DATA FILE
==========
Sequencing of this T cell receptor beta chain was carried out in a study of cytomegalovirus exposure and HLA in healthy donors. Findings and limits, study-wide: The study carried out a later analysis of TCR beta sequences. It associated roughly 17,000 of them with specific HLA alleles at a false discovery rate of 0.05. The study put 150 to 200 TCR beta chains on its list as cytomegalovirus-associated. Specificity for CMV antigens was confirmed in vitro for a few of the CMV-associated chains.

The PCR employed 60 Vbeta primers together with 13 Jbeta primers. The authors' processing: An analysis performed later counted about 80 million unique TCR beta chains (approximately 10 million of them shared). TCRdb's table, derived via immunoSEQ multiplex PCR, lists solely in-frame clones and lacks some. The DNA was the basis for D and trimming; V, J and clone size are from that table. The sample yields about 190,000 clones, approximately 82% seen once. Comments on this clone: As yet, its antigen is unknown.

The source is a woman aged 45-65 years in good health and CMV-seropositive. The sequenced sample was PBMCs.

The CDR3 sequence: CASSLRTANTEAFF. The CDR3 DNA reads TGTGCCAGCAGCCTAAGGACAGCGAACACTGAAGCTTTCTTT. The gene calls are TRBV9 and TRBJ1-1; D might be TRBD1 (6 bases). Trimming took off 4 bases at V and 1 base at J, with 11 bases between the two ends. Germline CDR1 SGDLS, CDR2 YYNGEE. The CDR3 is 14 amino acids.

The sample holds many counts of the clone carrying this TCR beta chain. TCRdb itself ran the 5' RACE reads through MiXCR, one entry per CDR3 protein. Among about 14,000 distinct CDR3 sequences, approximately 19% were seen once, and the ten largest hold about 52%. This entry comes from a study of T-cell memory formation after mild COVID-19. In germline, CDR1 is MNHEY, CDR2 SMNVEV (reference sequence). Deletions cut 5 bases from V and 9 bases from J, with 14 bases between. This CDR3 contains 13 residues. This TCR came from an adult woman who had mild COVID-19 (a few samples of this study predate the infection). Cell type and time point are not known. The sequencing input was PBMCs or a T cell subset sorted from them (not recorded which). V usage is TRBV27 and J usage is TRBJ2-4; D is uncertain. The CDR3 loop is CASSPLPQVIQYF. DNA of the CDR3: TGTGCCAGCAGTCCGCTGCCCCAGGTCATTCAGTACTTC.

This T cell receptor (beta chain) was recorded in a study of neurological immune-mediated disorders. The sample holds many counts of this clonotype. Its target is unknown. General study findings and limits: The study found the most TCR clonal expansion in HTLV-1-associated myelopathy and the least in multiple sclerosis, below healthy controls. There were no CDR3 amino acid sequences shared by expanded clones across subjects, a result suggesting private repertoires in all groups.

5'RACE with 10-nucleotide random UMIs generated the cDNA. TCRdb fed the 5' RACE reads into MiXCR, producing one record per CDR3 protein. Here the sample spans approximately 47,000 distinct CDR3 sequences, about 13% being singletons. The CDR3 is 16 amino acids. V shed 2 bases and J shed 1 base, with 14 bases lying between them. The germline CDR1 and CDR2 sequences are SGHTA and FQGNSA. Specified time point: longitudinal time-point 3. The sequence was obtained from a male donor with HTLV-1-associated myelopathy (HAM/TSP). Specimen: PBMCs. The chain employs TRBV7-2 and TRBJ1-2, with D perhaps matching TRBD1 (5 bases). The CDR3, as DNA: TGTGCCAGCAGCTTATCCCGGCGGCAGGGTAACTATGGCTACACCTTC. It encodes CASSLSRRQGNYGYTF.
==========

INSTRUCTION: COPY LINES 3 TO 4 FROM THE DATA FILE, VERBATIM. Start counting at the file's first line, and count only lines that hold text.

The source is a woman aged 45-65 years in good health and CMV-seropositive. The sequenced sample was PBMCs.

The CDR3 sequence: CASSLRTANTEAFF. The CDR3 DNA reads TGTGCCAGCAGCCTAAGGACAGCGAACACTGAAGCTTTCTTT. The gene calls are TRBV9 and TRBJ1-1; D might be TRBD1 (6 bases). Trimming took off 4 bases at V and 1 base at J, with 11 bases between the two ends. Germline CDR1 SGDLS, CDR2 YYNGEE. The CDR3 is 14 amino acids.